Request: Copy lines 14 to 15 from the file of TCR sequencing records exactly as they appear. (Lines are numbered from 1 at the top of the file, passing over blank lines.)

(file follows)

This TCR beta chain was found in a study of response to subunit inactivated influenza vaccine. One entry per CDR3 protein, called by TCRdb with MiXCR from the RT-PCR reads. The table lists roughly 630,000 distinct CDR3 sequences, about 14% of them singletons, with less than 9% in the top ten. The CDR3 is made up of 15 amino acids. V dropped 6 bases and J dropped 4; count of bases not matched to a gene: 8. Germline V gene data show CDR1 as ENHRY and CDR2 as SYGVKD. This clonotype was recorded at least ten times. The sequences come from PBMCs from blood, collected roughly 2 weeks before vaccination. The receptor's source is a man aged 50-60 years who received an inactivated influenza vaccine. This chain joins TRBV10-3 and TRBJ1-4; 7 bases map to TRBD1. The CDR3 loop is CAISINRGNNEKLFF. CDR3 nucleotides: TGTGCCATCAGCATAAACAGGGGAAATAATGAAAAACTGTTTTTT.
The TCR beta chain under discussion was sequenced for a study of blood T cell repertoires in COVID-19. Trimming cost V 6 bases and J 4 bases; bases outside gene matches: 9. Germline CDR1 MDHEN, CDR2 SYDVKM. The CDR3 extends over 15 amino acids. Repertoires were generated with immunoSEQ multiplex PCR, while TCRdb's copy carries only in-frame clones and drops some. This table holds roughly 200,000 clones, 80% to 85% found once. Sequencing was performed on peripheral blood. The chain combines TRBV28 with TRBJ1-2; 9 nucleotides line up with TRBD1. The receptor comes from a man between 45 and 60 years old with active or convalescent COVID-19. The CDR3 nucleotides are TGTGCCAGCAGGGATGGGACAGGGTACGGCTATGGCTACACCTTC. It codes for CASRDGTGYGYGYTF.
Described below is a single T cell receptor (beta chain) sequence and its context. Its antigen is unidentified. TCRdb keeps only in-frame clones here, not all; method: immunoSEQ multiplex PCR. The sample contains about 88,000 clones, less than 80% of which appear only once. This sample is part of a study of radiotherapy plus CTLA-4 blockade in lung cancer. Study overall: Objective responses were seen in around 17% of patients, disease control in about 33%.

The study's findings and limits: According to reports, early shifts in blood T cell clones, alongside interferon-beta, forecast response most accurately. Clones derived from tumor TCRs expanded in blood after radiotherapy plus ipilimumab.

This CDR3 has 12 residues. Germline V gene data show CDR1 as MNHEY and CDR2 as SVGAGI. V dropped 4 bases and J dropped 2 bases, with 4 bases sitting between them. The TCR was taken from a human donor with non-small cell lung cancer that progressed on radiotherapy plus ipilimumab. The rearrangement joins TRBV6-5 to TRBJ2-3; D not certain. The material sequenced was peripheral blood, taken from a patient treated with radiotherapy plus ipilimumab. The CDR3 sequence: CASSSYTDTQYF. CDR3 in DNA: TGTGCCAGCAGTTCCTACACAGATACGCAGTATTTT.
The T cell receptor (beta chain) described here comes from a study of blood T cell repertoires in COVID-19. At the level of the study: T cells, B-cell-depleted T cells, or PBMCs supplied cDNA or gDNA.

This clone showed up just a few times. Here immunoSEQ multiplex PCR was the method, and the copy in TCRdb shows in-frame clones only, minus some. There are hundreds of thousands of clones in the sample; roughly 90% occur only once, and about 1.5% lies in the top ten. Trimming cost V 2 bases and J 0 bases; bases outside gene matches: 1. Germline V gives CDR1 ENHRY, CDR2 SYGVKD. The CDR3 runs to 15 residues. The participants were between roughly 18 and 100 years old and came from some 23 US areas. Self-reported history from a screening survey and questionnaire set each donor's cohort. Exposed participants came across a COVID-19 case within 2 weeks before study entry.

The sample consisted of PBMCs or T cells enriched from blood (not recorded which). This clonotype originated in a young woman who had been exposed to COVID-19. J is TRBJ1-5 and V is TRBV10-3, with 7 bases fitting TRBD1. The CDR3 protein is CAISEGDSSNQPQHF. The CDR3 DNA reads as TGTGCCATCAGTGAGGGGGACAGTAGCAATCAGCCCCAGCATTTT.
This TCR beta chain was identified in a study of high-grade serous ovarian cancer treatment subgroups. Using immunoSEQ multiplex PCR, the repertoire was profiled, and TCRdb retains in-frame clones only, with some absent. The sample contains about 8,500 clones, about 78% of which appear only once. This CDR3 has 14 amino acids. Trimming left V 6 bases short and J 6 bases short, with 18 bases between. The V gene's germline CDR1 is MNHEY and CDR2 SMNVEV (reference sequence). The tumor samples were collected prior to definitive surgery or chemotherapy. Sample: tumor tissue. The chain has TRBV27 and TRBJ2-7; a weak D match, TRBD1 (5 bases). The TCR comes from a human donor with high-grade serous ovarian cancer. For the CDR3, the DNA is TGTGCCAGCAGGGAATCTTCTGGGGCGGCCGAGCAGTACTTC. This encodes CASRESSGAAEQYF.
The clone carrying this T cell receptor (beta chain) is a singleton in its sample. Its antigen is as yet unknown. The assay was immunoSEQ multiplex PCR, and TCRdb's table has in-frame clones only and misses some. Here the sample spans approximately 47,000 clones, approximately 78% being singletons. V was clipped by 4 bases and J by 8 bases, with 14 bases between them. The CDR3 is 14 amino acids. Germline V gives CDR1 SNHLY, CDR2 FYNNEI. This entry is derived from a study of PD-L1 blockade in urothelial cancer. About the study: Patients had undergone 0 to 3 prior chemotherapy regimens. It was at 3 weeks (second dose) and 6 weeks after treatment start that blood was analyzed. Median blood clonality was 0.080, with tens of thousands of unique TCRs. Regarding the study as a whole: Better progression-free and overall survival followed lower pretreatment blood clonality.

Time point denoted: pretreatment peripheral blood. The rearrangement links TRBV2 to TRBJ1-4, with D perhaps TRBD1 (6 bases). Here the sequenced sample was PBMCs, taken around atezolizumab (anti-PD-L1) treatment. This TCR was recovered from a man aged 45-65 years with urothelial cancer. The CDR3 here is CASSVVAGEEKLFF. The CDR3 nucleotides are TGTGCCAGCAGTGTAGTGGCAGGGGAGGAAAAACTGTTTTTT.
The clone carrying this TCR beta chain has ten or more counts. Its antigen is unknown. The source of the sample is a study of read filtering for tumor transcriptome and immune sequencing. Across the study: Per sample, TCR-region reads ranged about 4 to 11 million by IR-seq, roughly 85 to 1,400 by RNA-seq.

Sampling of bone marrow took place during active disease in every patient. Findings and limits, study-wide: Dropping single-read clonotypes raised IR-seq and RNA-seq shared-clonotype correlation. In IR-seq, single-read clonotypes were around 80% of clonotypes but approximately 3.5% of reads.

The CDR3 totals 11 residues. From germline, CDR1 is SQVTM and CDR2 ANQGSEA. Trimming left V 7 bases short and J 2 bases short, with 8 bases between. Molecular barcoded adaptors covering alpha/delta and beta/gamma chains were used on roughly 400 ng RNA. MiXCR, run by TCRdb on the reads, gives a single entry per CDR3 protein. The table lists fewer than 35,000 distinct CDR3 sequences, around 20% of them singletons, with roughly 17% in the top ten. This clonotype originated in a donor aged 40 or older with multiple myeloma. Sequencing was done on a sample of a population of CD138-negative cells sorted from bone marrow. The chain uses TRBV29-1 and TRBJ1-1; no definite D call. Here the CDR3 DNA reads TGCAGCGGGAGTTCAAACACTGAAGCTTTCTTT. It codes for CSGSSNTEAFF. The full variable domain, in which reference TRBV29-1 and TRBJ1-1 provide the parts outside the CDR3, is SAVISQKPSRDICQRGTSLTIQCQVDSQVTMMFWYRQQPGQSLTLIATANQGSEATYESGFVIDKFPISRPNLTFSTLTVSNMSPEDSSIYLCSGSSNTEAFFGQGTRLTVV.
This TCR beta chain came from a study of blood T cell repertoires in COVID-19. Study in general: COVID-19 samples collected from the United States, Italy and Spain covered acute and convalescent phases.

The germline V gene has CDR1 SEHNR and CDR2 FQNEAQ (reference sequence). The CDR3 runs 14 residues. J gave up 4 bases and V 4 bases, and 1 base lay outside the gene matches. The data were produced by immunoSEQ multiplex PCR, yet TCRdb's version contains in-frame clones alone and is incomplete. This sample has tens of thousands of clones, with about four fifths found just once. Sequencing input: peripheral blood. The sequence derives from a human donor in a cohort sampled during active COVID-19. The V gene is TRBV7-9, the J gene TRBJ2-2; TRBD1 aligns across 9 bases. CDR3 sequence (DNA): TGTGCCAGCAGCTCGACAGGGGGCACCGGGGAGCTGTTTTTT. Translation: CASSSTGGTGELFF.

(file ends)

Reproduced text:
The CDR3 totals 11 residues. From germline, CDR1 is SQVTM and CDR2 ANQGSEA. Trimming left V 7 bases short and J 2 bases short, with 8 bases between. Molecular barcoded adaptors covering alpha/delta and beta/gamma chains were used on roughly 400 ng RNA. MiXCR, run by TCRdb on the reads, gives a single entry per CDR3 protein. The table lists fewer than 35,000 distinct CDR3 sequences, around 20% of them singletons, with roughly 17% in the top ten. This clonotype originated in a donor aged 40 or older with multiple myeloma. Sequencing was done on a sample of a population of CD138-negative cells sorted from bone marrow. The chain uses TRBV29-1 and TRBJ1-1; no definite D call. Here the CDR3 DNA reads TGCAGCGGGAGTTCAAACACTGAAGCTTTCTTT. It codes for CSGSSNTEAFF. The full variable domain, in which reference TRBV29-1 and TRBJ1-1 provide the parts outside the CDR3, is SAVISQKPSRDICQRGTSLTIQCQVDSQVTMMFWYRQQPGQSLTLIATANQGSEATYESGFVIDKFPISRPNLTFSTLTVSNMSPEDSSIYLCSGSSNTEAFFGQGTRLTVV.
This TCR beta chain came from a study of blood T cell repertoires in COVID-19. Study in general: COVID-19 samples collected from the United States, Italy and Spain covered acute and convalescent phases.